But when you stop and reflect upon what he’s trying to achieve, you really do have to cut him some slack. As we shall see, he is setting out first to ask what the biggest problems in the world are and what Jesus has to say about these global problems. This is a good place to pause before we move on to listen to who Jesus is, because Bri is convinced—although he never tells us why—that Jesus was unique, brilliant, and wise. That’s it? In a book that is suggesting that everything must change this is the best he can do? Put in other terms, Bri is a “follower of God in the way of Jesus,” which begs the question if there can be other equally viable “followers of God” in the way of “fill-in-the-blank.” The answer is ostensibly Yes because we’re told that “Muslims revere Jesus as a great prophet” and “even nonreligious people (16 percent) admire Jesus.” This is some of the most nauseating drivel. All you have to do is to revere Jesus as a great prophet and you’re a follower of some god. Heck, even some raw pagans will acknowledge that Jesus was a prophet. What in the world does it mean to “admire” Jesus? Bri seems to neglect or overlook a small point between Scripture and the Koran. God forbids people to add to or take away from the words that he has revealed (cf. Deut. 4:1-2; 12:32; Prov. 30:6; Rev. 22:18-19). To him, it’s all of a piece; it’s all the same as long as you are a follower of God. Bri is willing to put aside the burning questions of whether God’s revelation to man is infallibly and inerrantly true if he can get to the larger questions of the relationship of Jesus and the world’s top problems. We’ll delve more deeply into this matter in coming issues. We’re heading towards the Age of Aquarius—or, did we already do that? Someone crank up the CD of Cat Stevens singing Peace Train.
Adventurous Bri believes that we can have a better “framing story” than we currently proclaim and Christians like him “can discover a fresh vision of our religion’s founder and his message, a potentially revolutionary vision that could change everything for us and the world we inhabit.” Two things here: First, it could change everything, but then again it could change nothing. Bri’s not offering guarantees. Second, Bri takes us back to the 1960s and the “Jesus was a Revolutionary” motif. Jesus or Che Guevara—both were revolutionaries.
You would have thought that the Jesus the Revolutionary thing would have worn very thin by now, but Bri is willing to resurrect it for his purposes because there are enough mushy minds out there willing to jettison the “Jesus for the Unchurched” model for “Jesus the Revolutionary.” Here’s an angle authentic Bri might not have considered because he’s been so busy trashing stuffy traditionalists: Jesus was less of a revolutionary than he was a reformer. Back in the day, the Dutch statesman Groen van Prinsterer wrote an intriguing work with the translated title Unbelief and Revolution. Rather than embracing and reveling in the notion of revolution, Groen outlined how revolution was a product of the Enlightenment, especially that aspect that dispensed with the “God hypothesis.” The twin sister of revolution remains unbelief.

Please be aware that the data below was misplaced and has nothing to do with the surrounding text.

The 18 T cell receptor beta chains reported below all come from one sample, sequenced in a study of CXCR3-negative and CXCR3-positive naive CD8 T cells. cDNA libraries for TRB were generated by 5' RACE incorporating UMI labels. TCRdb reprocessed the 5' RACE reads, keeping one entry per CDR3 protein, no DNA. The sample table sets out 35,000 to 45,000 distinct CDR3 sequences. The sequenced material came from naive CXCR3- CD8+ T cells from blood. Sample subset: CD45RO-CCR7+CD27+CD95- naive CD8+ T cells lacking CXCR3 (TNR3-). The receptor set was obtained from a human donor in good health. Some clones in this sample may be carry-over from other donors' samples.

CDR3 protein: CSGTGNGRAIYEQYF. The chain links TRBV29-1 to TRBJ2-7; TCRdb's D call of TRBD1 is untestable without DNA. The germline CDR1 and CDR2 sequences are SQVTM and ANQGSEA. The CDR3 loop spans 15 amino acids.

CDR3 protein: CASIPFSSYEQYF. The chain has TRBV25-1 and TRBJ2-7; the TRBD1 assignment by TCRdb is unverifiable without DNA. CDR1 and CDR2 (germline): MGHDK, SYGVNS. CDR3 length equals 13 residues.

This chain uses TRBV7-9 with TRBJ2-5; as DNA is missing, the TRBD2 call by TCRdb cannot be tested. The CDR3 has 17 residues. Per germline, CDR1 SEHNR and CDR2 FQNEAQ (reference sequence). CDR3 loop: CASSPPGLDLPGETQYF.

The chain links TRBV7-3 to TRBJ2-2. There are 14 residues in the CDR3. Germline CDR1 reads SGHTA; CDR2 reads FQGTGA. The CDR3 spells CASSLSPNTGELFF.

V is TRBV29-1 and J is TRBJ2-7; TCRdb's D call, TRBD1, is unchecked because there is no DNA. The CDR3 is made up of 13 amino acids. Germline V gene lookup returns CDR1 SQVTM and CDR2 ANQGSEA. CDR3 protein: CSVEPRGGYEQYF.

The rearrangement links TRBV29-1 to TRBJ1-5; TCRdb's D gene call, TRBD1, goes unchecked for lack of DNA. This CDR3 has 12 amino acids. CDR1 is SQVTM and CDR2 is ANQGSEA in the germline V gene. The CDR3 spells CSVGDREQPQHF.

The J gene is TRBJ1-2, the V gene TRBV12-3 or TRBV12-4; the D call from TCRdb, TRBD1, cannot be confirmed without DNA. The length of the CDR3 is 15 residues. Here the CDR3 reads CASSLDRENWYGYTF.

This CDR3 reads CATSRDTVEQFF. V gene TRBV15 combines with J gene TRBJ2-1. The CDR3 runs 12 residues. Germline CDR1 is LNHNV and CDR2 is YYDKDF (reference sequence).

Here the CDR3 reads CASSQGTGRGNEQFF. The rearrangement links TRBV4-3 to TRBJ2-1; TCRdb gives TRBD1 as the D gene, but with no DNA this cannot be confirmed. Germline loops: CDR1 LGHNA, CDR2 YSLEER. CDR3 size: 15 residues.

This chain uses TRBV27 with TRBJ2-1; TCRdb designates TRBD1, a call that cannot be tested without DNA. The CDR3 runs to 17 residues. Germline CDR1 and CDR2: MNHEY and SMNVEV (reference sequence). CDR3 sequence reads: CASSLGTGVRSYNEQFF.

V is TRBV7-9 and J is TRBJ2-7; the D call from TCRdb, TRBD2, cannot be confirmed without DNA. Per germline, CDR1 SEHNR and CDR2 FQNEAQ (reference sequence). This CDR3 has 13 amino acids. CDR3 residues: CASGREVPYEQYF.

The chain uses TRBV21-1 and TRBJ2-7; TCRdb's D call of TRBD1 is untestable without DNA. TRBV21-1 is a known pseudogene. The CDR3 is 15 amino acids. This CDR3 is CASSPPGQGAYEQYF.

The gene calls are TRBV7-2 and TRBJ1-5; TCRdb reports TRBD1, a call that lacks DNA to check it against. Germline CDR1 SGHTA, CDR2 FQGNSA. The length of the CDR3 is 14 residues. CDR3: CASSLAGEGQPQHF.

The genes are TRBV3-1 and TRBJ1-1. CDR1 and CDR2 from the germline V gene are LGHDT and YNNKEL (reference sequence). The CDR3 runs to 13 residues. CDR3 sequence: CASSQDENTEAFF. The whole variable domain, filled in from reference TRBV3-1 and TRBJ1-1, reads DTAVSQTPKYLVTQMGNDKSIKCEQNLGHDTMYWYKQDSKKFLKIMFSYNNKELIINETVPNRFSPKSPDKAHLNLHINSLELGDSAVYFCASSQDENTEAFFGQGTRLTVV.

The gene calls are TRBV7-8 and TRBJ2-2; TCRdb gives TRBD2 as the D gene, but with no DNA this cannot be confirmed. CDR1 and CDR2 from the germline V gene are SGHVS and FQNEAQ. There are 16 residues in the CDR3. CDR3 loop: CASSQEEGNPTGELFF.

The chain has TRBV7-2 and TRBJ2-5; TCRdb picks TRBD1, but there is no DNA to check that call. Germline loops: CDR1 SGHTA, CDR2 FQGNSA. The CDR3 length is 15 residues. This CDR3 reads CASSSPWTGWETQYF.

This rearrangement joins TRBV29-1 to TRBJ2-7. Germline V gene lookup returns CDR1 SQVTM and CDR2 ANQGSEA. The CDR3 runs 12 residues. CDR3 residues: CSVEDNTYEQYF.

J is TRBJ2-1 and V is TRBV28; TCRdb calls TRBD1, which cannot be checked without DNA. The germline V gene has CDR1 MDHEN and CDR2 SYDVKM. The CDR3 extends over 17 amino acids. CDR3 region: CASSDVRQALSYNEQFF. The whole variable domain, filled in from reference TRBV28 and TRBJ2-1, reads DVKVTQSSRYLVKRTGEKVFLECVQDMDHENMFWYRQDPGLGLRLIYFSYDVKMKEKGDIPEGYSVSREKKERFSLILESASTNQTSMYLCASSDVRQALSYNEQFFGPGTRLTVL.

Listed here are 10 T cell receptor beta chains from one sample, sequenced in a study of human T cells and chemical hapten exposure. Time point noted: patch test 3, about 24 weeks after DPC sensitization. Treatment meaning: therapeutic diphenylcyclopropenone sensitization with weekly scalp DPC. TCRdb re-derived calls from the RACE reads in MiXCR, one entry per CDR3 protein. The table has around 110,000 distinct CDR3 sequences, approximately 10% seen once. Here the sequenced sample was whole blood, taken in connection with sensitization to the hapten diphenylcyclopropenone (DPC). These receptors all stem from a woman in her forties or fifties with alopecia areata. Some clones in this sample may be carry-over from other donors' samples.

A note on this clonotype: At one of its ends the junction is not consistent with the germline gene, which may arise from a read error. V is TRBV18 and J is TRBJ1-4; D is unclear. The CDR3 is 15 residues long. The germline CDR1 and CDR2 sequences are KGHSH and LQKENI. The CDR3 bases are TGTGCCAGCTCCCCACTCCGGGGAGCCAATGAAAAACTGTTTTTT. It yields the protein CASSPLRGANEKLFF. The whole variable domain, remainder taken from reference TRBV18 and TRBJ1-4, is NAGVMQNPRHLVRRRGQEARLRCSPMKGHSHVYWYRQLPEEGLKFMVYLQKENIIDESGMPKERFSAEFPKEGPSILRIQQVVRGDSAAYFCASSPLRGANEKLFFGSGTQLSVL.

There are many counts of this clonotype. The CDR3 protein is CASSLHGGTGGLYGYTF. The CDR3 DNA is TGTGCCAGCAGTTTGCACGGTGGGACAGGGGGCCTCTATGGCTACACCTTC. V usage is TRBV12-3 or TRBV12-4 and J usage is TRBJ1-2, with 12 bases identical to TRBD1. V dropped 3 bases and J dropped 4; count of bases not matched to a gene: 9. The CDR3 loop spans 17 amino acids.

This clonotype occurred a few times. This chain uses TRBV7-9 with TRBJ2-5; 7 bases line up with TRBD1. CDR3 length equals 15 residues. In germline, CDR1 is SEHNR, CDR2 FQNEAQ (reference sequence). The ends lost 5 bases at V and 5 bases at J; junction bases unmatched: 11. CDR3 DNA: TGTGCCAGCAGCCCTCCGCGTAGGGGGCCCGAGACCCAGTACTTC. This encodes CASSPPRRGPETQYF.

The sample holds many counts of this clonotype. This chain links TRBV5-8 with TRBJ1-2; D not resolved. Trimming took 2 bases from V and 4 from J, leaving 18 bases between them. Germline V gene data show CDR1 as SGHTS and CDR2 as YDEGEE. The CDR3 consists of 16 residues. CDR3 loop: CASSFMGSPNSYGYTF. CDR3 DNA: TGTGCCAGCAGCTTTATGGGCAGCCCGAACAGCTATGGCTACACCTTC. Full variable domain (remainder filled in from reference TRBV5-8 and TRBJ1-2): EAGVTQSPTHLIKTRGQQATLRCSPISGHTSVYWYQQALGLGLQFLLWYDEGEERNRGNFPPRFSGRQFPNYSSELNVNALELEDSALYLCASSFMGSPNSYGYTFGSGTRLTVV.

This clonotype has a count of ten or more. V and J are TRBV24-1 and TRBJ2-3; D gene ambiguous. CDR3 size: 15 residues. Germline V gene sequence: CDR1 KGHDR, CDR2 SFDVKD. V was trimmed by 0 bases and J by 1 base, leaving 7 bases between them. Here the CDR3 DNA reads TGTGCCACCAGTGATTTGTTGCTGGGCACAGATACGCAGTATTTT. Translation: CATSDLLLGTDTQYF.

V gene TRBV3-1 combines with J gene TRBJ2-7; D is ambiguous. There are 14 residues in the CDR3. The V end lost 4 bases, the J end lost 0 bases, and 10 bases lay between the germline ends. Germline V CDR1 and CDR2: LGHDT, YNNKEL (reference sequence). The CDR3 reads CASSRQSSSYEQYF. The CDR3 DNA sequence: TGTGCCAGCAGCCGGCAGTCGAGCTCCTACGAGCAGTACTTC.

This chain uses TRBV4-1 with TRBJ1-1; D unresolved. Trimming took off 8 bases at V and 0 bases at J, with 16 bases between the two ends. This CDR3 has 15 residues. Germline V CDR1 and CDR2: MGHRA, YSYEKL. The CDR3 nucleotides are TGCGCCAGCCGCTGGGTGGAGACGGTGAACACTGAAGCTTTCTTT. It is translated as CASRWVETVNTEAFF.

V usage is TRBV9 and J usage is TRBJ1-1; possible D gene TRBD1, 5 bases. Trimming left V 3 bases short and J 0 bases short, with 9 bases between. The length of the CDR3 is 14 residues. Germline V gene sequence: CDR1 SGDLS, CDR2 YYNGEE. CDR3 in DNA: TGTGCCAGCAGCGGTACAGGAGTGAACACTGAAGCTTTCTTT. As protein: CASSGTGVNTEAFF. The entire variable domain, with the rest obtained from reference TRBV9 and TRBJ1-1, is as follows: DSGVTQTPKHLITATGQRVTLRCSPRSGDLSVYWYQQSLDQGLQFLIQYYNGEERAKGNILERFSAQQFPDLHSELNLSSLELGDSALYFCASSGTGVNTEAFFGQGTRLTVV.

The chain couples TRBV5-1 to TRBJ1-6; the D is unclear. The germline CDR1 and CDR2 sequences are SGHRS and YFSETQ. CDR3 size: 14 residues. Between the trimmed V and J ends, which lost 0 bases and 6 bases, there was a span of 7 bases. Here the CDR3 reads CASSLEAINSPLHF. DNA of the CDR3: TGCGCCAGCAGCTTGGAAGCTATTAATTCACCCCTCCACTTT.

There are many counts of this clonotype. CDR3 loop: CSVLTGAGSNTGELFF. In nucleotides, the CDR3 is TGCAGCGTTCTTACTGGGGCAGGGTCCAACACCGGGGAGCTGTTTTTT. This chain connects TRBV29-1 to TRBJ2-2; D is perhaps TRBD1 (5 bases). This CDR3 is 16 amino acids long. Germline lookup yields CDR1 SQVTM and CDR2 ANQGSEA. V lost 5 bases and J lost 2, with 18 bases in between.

Yet fresh old Bri is convinced that we can rediscover what it can mean to call Jesus Savior and Lord “when we raise the question of what exactly he intended to save us from.” This might come as a surprise for you especially since you probably thought you had a clue why Jesus came to save us. The problem is that you just have not been reading enough books and talking to “knowledgeable” people. We must move away from “The popular and domesticated Jesus, who has become little more than a chrome-plated hood ornament on the guzzling Hummer of Western civilization” Jesus and replace him “with a more radical, saving, and, I believe, real Jesus.” I’m at a loss to know when precisely Jesus became popular or when he became a hood ornament on a Hummer, but if we stick with Bri he will introduce us to the real Jesus. Since I’ve read the book, let me briefly describe the real Jesus for you. He wears Birkenstocks and drinks a lot of Starbucks coffee. He’s big into flying all over the country on jet fuel guzzling jumbo jets. He likes Putumayo Mali, U2, Harp 46, and Carrie Newcomer. He does not like Rush Limbaugh, Sean Hannity, Laura Ingraham, or Ann Coulter. He does like Tammy Bruce not because she’s conservative, but because she’s a lesbian. He is deeply concerned about the War in Iraq and Afghanistan, is a socialist who gets giddy when he talks about the redistribution of wealth. The real Jesus is in favor of universal health care and homosexual marriage. He loves Al Gore, is a pacifist, had no clue what the covenant of grace was all about, was a flaming Arminian if not a Pelagian, and tried to explain that he didn’t come so that people might just be saved but so that they’d leave their carbon footprint all over the planet as they rectified the global economy and global warming—or freezing. Whatever.
Let me close by giving you how horribly twisted McLaren is. He is an iron first in a velvet glove. According to his upbringing, he tells us, Mary’s Magnificat is all wrong. (Note to Emergents: Since your knowledge of Scripture is so impoverished I should warn you that Mary’s Magnificat has nothing to do with cars or her son as a hood ornament.) Here is what Bri believes most Christians believe Mary was saying:
 Brian McLaren, Everything Must Change, (Nashville: Thomas Nelson, 2007), p. 4. Italics mine.
 Ibid., 2-3.
 Ibid., 4.
 Ibid., 5, 4.
 Ibid., 5.
 Ibid., 6.
 Ibid., 11.
 Ibid., 12.
 Ibid., 13.
 Ibid., 12.
 Ibid. Italics mine.
 Ibid., 103. Italics mine.
Labels: Emergent Church